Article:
On Friday, while US President Donald Trump agreed to extend the waivers for sanctions on Iran, the US Department of Treasury imposed new sanctions on 14 Iranian individuals and entities over Iran’s alleged human rights abuses and ballistic missile programme.
The issue of allowing foreign access to Iranian military sites is basically not included in the nuclear agreement, known as the Joint Comprehensive Plan of Action (JCPOA), Behrouz Kamalvandi, spokesman of the AEOI, was quoted by the Tasnim news agency as saying.
We have broken down the chain (of unrest) created … by the United States, Britain, the Zionist regime (Israel), Saudi Arabia, the hypocrites (Mujahideen) and monarchists, the statement said.
Iranian Ambassador to the United Nations Gholamali Khoshroo told the UN Security Council meeting that the United States had abused its power as a permanent member of the Council by calling for a meeting on the turmoil in Iran.
“However worrying the events of the last few days in Iran may be, they do not constitute per se a threat to international peace and security,” France’s ambassador to the UN Francois Delattre remarked.
Russia’s and Iran’s UN missions didn’t immediately respond to requests for comment on Friday’s Security Council meeting.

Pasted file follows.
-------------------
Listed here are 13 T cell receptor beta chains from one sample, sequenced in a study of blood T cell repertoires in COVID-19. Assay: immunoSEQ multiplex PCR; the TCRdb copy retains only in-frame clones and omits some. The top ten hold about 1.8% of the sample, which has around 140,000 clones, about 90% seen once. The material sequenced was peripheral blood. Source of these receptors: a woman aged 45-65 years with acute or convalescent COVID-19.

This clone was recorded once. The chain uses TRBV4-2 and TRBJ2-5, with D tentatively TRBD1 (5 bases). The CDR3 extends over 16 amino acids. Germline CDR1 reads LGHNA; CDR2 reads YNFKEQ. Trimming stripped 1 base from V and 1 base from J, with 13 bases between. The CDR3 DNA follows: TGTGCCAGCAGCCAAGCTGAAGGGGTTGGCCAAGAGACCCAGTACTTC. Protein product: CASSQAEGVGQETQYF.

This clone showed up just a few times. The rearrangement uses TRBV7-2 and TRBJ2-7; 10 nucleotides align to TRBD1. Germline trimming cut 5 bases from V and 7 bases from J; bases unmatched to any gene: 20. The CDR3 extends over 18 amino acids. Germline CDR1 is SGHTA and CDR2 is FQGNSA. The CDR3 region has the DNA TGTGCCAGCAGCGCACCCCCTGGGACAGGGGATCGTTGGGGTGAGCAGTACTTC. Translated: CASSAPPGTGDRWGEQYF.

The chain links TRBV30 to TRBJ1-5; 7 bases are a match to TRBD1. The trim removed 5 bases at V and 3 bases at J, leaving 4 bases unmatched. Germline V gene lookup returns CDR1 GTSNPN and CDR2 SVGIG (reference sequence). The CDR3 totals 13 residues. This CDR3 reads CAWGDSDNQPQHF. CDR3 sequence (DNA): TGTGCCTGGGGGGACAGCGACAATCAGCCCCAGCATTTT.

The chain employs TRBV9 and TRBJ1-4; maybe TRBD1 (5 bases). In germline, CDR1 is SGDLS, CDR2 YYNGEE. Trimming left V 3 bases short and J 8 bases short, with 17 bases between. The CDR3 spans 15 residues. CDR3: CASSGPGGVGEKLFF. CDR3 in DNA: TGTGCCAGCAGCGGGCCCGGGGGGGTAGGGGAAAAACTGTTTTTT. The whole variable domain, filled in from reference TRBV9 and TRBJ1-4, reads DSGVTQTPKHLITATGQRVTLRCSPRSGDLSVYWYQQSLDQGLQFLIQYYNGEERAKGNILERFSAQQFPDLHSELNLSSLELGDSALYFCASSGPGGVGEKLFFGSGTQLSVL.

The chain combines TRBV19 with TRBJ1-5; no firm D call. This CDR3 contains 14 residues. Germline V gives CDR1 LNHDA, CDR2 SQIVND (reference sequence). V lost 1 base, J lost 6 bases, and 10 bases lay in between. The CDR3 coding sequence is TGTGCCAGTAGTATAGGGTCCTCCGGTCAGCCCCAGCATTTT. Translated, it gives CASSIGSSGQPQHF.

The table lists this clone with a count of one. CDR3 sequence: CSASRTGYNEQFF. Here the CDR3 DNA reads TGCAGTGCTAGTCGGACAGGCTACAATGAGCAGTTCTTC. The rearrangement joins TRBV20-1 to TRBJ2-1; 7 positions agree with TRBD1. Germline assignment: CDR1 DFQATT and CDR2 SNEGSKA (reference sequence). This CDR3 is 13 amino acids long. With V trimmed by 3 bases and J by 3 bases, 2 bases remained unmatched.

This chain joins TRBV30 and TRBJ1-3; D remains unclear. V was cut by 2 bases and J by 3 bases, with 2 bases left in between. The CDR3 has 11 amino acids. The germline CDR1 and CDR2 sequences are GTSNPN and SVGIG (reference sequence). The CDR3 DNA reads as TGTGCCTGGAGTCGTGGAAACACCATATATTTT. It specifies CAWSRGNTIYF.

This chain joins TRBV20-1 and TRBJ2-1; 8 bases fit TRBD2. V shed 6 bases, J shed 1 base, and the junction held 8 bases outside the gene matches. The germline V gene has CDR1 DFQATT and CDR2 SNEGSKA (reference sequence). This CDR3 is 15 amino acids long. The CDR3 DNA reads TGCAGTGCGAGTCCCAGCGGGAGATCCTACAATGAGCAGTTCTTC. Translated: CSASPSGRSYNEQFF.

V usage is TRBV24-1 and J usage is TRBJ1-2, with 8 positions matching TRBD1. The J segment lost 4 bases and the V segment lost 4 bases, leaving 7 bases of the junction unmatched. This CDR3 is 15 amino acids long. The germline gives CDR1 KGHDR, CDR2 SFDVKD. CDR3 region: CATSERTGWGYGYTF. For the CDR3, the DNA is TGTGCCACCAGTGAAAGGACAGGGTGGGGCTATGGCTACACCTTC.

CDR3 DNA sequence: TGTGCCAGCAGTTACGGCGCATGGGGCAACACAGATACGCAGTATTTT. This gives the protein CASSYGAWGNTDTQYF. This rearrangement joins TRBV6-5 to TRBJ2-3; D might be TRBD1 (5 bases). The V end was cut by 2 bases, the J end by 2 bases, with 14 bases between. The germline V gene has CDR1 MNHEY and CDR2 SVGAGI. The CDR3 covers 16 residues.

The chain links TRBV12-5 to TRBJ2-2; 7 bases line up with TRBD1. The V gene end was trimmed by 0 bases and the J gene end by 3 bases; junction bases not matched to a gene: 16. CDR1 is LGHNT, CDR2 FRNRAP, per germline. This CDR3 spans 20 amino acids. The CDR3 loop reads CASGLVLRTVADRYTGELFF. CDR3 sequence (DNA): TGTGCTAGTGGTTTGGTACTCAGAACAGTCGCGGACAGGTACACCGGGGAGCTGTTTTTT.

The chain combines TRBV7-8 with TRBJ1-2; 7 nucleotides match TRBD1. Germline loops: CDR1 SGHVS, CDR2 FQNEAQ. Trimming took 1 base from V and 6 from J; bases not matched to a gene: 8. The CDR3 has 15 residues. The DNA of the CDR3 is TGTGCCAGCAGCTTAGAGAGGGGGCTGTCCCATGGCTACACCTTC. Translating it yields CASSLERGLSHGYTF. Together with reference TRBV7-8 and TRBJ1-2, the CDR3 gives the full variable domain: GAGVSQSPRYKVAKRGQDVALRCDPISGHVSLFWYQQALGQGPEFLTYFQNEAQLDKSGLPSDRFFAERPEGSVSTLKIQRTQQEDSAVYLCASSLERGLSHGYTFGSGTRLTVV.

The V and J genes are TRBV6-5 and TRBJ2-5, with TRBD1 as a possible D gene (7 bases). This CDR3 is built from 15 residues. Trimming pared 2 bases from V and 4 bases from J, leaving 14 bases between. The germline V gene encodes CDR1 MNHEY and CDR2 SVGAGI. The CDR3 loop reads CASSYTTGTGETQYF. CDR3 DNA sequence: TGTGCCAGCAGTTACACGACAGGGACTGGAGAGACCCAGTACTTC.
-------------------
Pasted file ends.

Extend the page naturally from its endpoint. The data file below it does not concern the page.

Antonio Guterres is following the developments in Iran with concern, deputy spokesman Farhan Haq said earlier Wednesday. He said the secretary-general urged respect for free-expression rights and stressed that any demonstrations should be peaceful.
Iranians seeking to evade the blocks can use virtual private networks, Goldstein said. Known as VPNs, the services create encrypted data “tunnels” between computers and can be used to access overseas websites blocked by the local government.
State Department spokeswoman Heather Nauert on Tuesday urged Iranian security forces to exercise restraint in dealing with protests and called on Tehran to restore access to social media sites that have been restricted.
Iranian state television aired footage of a ransacked private bank, broken windows, overturned cars and a firetruck that appeared to have been set ablaze.
At least four people have now died in the protests against the Islamic Republic’s government and a clerical elite who have been in power since a revolution in 1979. The demonstrations began on Thursday and have drawn in tens of thousands of people.
Israel has long voiced alarm over the Shi’ite power’s nuclear programme and its support for Islamist guerrillas in Lebanon and the Palestinian territories – concerns shared by Sunni Arab states.
“We are a free nation, and based on the Constitution and citizenship rights, people are completely free to express their criticism and even their protest,” Rouhani was quoted as saying by the state-run PressTV.
Protesters defied the police and Revolutionary Guards who have used violence to crush previous unrest. The demonstrations could be more worrying for authorities because they seem spontaneous and lack a clear leader.
The earthquake is an aftershock of a 5.2 magnitude quake on December 20 that killed two people.